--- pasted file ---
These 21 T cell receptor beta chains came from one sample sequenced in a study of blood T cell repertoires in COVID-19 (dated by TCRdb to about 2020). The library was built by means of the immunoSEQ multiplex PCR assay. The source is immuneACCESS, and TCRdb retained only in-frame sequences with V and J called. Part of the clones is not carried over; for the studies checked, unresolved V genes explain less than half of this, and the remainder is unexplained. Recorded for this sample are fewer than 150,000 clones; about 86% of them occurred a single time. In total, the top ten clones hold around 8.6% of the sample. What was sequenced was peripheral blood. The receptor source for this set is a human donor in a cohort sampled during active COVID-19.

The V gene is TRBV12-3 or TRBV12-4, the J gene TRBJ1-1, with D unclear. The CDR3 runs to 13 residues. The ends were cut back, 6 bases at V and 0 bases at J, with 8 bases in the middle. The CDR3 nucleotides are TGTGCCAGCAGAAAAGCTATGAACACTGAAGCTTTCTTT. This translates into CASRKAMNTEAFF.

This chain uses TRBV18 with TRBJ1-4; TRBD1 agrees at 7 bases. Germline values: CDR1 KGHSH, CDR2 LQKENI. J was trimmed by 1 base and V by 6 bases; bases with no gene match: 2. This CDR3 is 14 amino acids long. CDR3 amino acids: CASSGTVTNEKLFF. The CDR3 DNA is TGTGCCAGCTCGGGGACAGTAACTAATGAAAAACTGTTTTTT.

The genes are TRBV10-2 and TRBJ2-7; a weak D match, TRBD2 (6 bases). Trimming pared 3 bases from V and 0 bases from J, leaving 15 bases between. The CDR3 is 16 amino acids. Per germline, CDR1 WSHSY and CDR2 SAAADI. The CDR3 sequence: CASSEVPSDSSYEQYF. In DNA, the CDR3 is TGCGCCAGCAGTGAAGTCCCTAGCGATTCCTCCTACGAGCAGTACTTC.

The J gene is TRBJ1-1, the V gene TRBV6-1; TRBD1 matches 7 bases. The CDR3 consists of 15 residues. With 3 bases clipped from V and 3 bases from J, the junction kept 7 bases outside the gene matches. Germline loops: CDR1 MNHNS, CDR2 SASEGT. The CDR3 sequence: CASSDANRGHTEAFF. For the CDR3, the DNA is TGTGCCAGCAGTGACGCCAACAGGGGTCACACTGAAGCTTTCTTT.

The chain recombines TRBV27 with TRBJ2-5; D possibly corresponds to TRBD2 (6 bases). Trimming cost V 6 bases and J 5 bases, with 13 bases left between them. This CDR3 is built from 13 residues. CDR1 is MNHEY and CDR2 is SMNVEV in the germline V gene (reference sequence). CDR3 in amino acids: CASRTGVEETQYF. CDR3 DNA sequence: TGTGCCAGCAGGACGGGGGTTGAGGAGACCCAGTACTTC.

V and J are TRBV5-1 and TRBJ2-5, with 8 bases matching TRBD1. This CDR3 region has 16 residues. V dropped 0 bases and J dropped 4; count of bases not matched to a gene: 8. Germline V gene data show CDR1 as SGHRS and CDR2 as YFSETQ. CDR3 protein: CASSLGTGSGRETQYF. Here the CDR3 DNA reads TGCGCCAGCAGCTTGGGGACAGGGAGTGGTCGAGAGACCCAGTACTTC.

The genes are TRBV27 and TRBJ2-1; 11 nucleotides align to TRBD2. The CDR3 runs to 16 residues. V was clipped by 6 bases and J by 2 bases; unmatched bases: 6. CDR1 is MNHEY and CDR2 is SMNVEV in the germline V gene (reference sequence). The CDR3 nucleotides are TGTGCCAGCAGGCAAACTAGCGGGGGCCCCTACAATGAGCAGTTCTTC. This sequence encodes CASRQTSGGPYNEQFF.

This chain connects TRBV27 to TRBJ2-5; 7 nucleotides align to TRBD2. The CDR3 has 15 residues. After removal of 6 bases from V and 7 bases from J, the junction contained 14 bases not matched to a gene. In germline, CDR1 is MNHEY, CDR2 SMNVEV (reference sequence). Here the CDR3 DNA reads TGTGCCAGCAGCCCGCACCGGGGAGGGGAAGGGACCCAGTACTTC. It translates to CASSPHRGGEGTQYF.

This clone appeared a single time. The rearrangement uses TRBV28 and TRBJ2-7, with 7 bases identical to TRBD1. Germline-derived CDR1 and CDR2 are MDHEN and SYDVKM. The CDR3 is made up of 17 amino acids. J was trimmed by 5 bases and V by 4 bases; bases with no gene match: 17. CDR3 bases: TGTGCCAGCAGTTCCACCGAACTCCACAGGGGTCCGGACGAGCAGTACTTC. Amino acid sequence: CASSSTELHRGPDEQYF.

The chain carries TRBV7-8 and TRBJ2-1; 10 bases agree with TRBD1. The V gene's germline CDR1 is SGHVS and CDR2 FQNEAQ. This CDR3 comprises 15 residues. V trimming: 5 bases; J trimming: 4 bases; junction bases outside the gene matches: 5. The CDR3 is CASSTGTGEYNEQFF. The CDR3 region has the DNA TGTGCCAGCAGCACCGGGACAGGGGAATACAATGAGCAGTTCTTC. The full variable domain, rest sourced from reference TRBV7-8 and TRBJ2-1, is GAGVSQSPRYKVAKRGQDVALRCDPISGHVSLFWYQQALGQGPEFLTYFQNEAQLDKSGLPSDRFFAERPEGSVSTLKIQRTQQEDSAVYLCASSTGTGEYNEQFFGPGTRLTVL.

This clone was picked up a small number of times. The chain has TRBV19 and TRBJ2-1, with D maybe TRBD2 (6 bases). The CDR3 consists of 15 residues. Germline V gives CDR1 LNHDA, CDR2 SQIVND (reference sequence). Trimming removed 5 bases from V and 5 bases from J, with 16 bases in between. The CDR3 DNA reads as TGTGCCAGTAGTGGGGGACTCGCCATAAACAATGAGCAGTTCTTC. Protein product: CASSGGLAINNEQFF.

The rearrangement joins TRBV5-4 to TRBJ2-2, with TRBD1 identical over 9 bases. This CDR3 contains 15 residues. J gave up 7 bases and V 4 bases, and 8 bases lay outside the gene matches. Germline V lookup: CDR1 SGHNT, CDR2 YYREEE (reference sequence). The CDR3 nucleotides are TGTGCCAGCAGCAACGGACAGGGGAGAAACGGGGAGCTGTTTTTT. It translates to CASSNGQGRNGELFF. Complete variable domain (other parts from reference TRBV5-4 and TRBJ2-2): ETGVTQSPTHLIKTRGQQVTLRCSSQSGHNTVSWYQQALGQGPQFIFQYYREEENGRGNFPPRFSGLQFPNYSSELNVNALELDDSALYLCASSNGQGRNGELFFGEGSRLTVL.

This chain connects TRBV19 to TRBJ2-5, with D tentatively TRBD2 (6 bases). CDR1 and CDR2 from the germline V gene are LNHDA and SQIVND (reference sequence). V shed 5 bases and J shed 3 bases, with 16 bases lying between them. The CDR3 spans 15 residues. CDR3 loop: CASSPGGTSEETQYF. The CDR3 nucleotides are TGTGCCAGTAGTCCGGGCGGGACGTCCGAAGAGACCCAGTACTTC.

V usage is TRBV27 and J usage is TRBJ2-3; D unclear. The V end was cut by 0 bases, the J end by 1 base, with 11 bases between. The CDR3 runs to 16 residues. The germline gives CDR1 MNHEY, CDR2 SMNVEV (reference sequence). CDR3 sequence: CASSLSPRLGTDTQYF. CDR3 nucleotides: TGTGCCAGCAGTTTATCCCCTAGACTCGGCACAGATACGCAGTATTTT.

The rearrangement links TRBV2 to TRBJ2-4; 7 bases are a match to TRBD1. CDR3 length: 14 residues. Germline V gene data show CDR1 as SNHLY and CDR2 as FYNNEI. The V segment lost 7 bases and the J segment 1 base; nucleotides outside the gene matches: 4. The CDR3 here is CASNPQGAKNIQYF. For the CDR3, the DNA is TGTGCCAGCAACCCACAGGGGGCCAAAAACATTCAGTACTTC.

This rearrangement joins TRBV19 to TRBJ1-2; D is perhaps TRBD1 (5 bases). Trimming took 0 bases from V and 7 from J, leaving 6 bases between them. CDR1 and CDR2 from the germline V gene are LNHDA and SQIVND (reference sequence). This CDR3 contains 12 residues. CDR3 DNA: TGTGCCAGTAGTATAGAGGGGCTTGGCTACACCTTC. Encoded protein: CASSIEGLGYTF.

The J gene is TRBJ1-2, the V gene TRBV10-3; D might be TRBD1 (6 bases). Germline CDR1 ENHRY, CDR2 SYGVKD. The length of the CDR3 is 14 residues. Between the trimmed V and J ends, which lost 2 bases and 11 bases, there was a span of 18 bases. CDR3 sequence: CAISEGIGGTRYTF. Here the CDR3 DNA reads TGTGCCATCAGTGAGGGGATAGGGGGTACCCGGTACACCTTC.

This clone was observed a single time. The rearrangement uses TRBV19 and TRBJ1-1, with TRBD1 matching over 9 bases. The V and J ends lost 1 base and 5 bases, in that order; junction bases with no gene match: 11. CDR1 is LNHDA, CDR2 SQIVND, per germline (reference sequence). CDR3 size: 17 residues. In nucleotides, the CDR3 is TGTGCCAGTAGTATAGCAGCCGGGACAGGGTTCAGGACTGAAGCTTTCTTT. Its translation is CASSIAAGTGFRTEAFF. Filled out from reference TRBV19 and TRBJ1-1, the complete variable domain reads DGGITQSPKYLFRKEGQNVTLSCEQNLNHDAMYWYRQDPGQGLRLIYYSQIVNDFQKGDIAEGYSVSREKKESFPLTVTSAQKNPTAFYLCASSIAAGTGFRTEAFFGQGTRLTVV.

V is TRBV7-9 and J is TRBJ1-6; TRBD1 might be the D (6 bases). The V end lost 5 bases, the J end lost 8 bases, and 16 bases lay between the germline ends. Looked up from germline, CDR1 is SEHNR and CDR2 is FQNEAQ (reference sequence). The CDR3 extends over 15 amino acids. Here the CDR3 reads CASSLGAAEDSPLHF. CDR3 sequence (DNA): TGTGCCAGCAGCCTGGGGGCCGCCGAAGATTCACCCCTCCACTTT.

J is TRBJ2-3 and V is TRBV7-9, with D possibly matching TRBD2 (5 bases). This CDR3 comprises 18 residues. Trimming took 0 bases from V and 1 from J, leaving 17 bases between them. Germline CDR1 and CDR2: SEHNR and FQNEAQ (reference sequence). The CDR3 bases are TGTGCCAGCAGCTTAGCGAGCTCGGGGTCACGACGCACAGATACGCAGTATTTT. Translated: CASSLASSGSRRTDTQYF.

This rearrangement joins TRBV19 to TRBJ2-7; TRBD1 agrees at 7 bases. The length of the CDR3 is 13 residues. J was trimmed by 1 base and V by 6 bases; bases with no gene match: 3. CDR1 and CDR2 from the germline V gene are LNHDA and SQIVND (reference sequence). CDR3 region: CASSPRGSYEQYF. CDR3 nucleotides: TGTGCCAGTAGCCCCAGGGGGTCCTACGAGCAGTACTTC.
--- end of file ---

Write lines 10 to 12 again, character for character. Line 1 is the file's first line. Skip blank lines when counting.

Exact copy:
This clone appeared a single time. The rearrangement uses TRBV28 and TRBJ2-7, with 7 bases identical to TRBD1. Germline-derived CDR1 and CDR2 are MDHEN and SYDVKM. The CDR3 is made up of 17 amino acids. J was trimmed by 5 bases and V by 4 bases; bases with no gene match: 17. CDR3 bases: TGTGCCAGCAGTTCCACCGAACTCCACAGGGGTCCGGACGAGCAGTACTTC. Amino acid sequence: CASSSTELHRGPDEQYF.

The chain carries TRBV7-8 and TRBJ2-1; 10 bases agree with TRBD1. The V gene's germline CDR1 is SGHVS and CDR2 FQNEAQ. This CDR3 comprises 15 residues. V trimming: 5 bases; J trimming: 4 bases; junction bases outside the gene matches: 5. The CDR3 is CASSTGTGEYNEQFF. The CDR3 region has the DNA TGTGCCAGCAGCACCGGGACAGGGGAATACAATGAGCAGTTCTTC. The full variable domain, rest sourced from reference TRBV7-8 and TRBJ2-1, is GAGVSQSPRYKVAKRGQDVALRCDPISGHVSLFWYQQALGQGPEFLTYFQNEAQLDKSGLPSDRFFAERPEGSVSTLKIQRTQQEDSAVYLCASSTGTGEYNEQFFGPGTRLTVL.

This clone was picked up a small number of times. The chain has TRBV19 and TRBJ2-1, with D maybe TRBD2 (6 bases). The CDR3 consists of 15 residues. Germline V gives CDR1 LNHDA, CDR2 SQIVND (reference sequence). Trimming removed 5 bases from V and 5 bases from J, with 16 bases in between. The CDR3 DNA reads as TGTGCCAGTAGTGGGGGACTCGCCATAAACAATGAGCAGTTCTTC. Protein product: CASSGGLAINNEQFF.